“I Have Set You an Example…”
Apr 09, 2020
A few months ago, the Christian Century magazine invited its readers to submit reflections on “feet.” Now, I thought that was odd, maybe because the last thing I want to do is reflect on my feet, which are getting uglier and less compliant by the moment. When the February 26 edition arrived, the cover had one descriptive word: “Feet,” and inside, there were 14 well-written reflections on feet.
I read them all and was surprised that the setting for one of them was, most likely, a place I have visited. Mona Penida wrote about walking the labyrinth on the grounds of a Benedictine sisters’ monastery in the Colorado Rockies. Now, I don’t imagine there’s more than one such place, so it’s probable that I was there in 2011 for more than a week, and I prayed while walking that very same labyrinth.
By the way, if you don’t know what a labyrinth is, it’s a maze-like design that is laid out on the ground. Following the path back and forth through the maze has a calming effect for many people and helps some focus on a thought or a prayer. However, when I did this walk each day, I did not take the step which Mona took. She walked the labyrinth barefooted because she was striving to understand what Sister Joan Chittister meant when she wrote: “a real monastic walks through life with a barefooted soul.”
I immediately knew, before reading any further, that Mona’s experience was not fun. That labyrinth was in a Ponderosa Pine forest and the needles and pinecones from the trees fell on the hard path, which also was covered with rocks of all sizes. Walking that path barefoot hurt, to put in bluntly, but Mona continued to walk and to pray. She considered stopping when she got to the center, to take the short-cut rather than walking the same path back out, but she pressed on, with little jumps and yelps as she kept moving.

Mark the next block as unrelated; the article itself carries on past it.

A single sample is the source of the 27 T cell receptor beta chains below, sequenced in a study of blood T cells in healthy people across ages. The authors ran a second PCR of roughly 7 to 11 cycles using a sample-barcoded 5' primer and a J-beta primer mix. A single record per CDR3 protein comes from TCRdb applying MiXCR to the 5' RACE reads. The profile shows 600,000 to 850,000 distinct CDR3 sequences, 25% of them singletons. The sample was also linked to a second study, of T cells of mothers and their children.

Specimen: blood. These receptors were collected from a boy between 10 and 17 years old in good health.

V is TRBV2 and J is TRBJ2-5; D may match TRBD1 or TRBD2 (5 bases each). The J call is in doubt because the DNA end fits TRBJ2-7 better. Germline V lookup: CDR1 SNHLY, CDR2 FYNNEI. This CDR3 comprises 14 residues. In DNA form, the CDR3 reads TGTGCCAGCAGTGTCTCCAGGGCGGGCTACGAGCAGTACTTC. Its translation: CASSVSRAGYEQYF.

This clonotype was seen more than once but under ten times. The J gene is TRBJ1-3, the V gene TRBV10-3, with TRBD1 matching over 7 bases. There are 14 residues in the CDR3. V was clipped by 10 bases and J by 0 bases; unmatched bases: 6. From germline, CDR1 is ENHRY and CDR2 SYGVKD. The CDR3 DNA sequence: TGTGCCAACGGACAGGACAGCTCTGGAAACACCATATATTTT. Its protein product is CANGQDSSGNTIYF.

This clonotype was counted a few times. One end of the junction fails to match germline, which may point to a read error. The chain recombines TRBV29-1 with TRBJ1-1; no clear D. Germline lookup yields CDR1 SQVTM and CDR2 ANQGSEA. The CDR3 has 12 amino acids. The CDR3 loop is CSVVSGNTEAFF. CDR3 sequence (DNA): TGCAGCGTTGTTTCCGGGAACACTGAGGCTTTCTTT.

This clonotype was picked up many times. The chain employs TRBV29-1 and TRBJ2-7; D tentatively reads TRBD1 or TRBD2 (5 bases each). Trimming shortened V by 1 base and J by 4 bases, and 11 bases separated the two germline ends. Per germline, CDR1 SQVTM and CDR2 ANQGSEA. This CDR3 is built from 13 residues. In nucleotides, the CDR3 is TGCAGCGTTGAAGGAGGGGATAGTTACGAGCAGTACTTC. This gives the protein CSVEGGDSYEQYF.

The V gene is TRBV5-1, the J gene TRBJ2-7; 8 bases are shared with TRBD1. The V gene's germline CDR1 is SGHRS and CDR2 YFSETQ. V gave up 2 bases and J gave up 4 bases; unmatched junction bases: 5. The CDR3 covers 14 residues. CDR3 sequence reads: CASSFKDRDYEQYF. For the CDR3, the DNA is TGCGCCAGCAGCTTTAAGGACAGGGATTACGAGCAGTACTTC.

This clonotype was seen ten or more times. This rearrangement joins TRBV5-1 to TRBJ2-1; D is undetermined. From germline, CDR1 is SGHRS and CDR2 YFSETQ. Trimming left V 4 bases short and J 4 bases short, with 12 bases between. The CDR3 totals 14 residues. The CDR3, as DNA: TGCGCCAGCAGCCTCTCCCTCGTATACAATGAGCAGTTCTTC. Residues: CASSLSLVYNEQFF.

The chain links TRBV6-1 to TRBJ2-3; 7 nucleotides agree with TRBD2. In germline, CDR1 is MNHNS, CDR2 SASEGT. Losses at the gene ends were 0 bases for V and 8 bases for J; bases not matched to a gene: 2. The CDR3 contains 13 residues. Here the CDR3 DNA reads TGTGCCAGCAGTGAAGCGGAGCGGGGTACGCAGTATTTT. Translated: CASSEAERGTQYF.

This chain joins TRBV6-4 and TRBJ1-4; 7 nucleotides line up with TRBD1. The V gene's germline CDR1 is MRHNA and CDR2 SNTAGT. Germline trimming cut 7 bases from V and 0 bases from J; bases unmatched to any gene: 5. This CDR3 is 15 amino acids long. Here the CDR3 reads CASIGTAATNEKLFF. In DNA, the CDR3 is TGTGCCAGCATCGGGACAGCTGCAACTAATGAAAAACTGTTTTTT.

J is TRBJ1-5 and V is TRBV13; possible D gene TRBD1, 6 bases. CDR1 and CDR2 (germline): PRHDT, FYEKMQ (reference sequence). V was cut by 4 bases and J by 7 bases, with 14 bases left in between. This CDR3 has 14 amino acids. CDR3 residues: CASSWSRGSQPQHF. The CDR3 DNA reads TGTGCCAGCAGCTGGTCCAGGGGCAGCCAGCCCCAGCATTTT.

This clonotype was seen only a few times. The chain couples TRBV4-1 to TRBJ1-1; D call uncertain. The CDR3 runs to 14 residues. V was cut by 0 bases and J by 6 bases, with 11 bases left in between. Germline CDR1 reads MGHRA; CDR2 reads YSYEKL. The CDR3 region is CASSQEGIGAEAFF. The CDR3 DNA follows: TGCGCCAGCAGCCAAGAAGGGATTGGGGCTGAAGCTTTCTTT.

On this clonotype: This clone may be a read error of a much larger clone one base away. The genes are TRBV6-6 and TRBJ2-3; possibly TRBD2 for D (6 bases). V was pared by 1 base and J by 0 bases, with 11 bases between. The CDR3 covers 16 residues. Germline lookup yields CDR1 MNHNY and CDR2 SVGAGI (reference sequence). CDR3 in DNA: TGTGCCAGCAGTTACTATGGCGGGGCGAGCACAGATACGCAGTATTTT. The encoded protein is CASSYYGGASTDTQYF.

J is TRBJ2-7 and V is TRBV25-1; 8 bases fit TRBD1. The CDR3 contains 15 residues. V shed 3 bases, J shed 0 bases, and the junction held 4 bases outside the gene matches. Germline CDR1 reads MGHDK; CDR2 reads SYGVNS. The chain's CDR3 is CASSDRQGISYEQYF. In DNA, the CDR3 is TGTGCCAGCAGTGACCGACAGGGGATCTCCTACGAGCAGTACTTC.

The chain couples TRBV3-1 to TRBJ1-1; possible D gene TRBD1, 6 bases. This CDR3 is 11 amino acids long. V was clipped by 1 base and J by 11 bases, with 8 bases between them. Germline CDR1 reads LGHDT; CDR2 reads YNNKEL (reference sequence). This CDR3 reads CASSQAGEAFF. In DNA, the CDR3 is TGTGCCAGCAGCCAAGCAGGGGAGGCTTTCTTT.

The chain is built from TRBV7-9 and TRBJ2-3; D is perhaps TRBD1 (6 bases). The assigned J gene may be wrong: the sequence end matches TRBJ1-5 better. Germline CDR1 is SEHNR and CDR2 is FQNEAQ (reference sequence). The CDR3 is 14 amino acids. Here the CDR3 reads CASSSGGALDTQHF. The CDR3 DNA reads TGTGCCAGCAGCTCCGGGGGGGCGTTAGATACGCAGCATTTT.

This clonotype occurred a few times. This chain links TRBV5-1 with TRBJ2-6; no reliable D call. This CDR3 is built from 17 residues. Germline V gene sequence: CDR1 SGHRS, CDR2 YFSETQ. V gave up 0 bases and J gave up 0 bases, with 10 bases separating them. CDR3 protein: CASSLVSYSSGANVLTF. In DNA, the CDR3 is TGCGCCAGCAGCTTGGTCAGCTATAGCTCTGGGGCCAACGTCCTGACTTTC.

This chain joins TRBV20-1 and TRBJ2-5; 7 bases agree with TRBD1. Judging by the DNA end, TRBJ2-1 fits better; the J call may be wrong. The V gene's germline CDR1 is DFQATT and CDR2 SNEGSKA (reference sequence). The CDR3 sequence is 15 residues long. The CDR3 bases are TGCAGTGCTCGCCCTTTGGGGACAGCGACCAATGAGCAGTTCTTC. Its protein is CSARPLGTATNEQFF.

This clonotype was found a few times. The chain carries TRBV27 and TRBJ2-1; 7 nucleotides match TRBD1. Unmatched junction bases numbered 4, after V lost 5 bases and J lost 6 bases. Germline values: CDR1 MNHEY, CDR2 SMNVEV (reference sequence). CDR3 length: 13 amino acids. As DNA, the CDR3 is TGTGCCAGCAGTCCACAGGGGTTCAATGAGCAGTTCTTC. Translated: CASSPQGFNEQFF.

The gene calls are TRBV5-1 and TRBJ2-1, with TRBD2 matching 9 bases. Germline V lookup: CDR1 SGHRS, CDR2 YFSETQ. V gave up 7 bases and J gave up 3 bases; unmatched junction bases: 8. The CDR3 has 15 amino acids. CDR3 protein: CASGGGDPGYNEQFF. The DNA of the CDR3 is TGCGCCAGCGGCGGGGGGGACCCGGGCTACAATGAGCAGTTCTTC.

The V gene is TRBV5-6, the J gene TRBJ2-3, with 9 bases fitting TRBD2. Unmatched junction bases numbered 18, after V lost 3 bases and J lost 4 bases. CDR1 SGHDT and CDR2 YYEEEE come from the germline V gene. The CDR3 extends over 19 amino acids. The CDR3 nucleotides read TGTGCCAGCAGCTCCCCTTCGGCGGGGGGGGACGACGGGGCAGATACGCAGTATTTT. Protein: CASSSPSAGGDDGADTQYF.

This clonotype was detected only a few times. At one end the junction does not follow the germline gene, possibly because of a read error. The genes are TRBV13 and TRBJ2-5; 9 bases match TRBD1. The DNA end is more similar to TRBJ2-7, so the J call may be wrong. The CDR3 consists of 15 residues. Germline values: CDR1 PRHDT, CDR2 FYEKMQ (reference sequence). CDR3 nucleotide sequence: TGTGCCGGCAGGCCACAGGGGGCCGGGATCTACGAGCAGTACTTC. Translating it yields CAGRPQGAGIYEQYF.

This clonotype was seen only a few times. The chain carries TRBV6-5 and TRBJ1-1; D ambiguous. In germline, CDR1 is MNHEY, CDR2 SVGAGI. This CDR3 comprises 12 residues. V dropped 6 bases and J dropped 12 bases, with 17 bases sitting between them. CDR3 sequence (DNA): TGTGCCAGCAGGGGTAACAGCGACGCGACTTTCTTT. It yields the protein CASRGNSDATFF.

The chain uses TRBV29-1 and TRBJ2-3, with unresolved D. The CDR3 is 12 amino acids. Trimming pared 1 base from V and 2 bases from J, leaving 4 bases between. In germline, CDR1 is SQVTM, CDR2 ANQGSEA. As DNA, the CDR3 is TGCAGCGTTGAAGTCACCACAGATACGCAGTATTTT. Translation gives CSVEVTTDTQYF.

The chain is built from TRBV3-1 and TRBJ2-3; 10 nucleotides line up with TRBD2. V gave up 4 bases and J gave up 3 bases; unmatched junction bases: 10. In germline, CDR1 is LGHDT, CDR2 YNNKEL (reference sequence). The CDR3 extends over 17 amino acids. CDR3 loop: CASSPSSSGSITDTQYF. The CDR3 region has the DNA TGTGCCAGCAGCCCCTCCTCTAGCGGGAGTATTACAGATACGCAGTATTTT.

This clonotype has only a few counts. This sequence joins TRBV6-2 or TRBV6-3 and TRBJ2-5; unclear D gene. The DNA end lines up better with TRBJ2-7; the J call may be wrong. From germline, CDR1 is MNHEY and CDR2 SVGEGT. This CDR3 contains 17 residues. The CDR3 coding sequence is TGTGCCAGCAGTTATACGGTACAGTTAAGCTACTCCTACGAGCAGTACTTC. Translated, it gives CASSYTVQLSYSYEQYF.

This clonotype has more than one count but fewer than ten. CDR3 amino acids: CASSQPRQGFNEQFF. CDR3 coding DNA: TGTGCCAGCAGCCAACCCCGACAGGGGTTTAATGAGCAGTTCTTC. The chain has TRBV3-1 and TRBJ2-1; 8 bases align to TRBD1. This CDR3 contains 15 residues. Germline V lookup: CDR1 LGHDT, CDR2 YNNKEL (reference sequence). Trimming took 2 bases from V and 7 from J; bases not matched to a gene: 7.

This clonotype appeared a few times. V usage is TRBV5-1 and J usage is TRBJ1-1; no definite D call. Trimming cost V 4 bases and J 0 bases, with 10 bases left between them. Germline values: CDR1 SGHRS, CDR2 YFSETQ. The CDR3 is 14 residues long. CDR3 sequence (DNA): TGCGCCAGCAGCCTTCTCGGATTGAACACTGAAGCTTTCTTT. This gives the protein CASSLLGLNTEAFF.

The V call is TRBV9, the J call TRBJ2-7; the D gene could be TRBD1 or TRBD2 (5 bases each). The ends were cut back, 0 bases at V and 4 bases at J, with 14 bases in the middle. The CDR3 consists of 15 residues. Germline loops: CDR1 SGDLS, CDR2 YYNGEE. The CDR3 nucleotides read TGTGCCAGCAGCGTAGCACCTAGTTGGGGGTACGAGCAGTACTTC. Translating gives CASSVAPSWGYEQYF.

Because I had been on that same path, her sacrifice seemed a bit extreme to me. I believed that it hurt – a lot - and wondered at the purpose. Mona writes that as she looked up at the tall pine trees, she prayed, “Please show me what it means to have a barefooted soul.”
Then, these thoughts came to her mind, “I thought about what it would be like to be a poor, barefooted mother carrying her child over roads like this. I wondered what it would be like to have a disease that made every halting step excruciating. I wondered what it would be like to be hungry and have to plow a life out of this dry and lifeless soil. I wondered how much pain and suffering goes on in the world that I neither know nor care about because of how often I wear metaphorical shoes to separate me for the suffering of others.” (1)
It’s easy for us to be separated from the suffering of others, although these days we are, perhaps, more aware of it than is sometimes true. Jesus invites us into the world’s suffering with these words: “I give you a new commandment, that you love one another. Just as I have loved you, you also should love one another.” (John 13:34) And, he uses feet – washing feet – to make his point.